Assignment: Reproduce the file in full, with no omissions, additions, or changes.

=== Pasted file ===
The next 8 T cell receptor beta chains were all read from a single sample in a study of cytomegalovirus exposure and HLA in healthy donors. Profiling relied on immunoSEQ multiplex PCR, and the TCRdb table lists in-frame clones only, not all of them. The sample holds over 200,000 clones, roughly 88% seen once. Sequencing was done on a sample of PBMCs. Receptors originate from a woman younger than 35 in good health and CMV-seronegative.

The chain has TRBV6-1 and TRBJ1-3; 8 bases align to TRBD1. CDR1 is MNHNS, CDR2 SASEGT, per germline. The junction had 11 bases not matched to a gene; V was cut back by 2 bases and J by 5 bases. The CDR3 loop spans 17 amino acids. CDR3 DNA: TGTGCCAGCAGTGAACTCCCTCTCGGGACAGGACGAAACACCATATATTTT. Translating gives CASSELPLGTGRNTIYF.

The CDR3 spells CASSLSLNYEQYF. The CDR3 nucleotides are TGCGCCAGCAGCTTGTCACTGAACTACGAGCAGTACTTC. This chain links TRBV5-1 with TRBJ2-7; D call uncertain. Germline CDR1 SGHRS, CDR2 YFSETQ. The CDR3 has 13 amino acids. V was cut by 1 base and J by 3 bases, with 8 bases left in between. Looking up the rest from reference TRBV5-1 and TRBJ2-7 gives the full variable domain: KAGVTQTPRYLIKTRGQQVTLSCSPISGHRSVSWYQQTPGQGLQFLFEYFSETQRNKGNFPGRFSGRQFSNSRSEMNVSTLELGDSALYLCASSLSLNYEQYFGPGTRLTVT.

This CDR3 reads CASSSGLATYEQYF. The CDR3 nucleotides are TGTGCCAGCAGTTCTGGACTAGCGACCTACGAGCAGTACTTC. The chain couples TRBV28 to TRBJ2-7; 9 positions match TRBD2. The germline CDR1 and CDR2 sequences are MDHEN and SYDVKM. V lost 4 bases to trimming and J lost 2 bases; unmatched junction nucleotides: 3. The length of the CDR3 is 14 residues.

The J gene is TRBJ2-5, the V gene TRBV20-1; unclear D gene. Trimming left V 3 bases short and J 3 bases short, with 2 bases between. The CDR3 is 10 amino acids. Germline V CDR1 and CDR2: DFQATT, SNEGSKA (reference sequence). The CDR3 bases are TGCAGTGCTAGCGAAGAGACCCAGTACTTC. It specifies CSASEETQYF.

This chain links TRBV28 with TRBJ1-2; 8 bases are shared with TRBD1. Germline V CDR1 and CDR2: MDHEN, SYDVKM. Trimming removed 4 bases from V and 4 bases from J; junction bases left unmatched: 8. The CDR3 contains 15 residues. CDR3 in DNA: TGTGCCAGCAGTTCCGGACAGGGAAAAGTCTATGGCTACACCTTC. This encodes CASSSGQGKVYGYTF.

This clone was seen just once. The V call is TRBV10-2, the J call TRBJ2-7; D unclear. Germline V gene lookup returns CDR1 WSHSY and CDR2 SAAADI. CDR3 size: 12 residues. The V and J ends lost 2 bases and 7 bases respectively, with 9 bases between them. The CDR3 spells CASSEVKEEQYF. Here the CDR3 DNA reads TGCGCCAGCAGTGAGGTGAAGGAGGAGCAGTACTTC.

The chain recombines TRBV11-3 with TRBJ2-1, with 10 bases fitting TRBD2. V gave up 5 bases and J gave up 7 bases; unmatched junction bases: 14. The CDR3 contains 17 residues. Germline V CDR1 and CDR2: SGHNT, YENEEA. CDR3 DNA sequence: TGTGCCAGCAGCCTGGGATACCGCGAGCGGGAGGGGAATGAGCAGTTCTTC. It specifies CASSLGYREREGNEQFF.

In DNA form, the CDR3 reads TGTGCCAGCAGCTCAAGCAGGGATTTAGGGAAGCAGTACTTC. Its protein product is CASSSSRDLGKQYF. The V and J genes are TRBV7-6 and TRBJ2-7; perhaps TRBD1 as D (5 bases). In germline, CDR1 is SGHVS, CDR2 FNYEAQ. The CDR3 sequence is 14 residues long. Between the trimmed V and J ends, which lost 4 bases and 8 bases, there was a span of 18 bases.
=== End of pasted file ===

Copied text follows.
The next 8 T cell receptor beta chains were all read from a single sample in a study of cytomegalovirus exposure and HLA in healthy donors. Profiling relied on immunoSEQ multiplex PCR, and the TCRdb table lists in-frame clones only, not all of them. The sample holds over 200,000 clones, roughly 88% seen once. Sequencing was done on a sample of PBMCs. Receptors originate from a woman younger than 35 in good health and CMV-seronegative.

The chain has TRBV6-1 and TRBJ1-3; 8 bases align to TRBD1. CDR1 is MNHNS, CDR2 SASEGT, per germline. The junction had 11 bases not matched to a gene; V was cut back by 2 bases and J by 5 bases. The CDR3 loop spans 17 amino acids. CDR3 DNA: TGTGCCAGCAGTGAACTCCCTCTCGGGACAGGACGAAACACCATATATTTT. Translating gives CASSELPLGTGRNTIYF.

The CDR3 spells CASSLSLNYEQYF. The CDR3 nucleotides are TGCGCCAGCAGCTTGTCACTGAACTACGAGCAGTACTTC. This chain links TRBV5-1 with TRBJ2-7; D call uncertain. Germline CDR1 SGHRS, CDR2 YFSETQ. The CDR3 has 13 amino acids. V was cut by 1 base and J by 3 bases, with 8 bases left in between. Looking up the rest from reference TRBV5-1 and TRBJ2-7 gives the full variable domain: KAGVTQTPRYLIKTRGQQVTLSCSPISGHRSVSWYQQTPGQGLQFLFEYFSETQRNKGNFPGRFSGRQFSNSRSEMNVSTLELGDSALYLCASSLSLNYEQYFGPGTRLTVT.

This CDR3 reads CASSSGLATYEQYF. The CDR3 nucleotides are TGTGCCAGCAGTTCTGGACTAGCGACCTACGAGCAGTACTTC. The chain couples TRBV28 to TRBJ2-7; 9 positions match TRBD2. The germline CDR1 and CDR2 sequences are MDHEN and SYDVKM. V lost 4 bases to trimming and J lost 2 bases; unmatched junction nucleotides: 3. The length of the CDR3 is 14 residues.

The J gene is TRBJ2-5, the V gene TRBV20-1; unclear D gene. Trimming left V 3 bases short and J 3 bases short, with 2 bases between. The CDR3 is 10 amino acids. Germline V CDR1 and CDR2: DFQATT, SNEGSKA (reference sequence). The CDR3 bases are TGCAGTGCTAGCGAAGAGACCCAGTACTTC. It specifies CSASEETQYF.

This chain links TRBV28 with TRBJ1-2; 8 bases are shared with TRBD1. Germline V CDR1 and CDR2: MDHEN, SYDVKM. Trimming removed 4 bases from V and 4 bases from J; junction bases left unmatched: 8. The CDR3 contains 15 residues. CDR3 in DNA: TGTGCCAGCAGTTCCGGACAGGGAAAAGTCTATGGCTACACCTTC. This encodes CASSSGQGKVYGYTF.

This clone was seen just once. The V call is TRBV10-2, the J call TRBJ2-7; D unclear. Germline V gene lookup returns CDR1 WSHSY and CDR2 SAAADI. CDR3 size: 12 residues. The V and J ends lost 2 bases and 7 bases respectively, with 9 bases between them. The CDR3 spells CASSEVKEEQYF. Here the CDR3 DNA reads TGCGCCAGCAGTGAGGTGAAGGAGGAGCAGTACTTC.

The chain recombines TRBV11-3 with TRBJ2-1, with 10 bases fitting TRBD2. V gave up 5 bases and J gave up 7 bases; unmatched junction bases: 14. The CDR3 contains 17 residues. Germline V CDR1 and CDR2: SGHNT, YENEEA. CDR3 DNA sequence: TGTGCCAGCAGCCTGGGATACCGCGAGCGGGAGGGGAATGAGCAGTTCTTC. It specifies CASSLGYREREGNEQFF.

In DNA form, the CDR3 reads TGTGCCAGCAGCTCAAGCAGGGATTTAGGGAAGCAGTACTTC. Its protein product is CASSSSRDLGKQYF. The V and J genes are TRBV7-6 and TRBJ2-7; perhaps TRBD1 as D (5 bases). In germline, CDR1 is SGHVS, CDR2 FNYEAQ. The CDR3 sequence is 14 residues long. Between the trimmed V and J ends, which lost 4 bases and 8 bases, there was a span of 18 bases.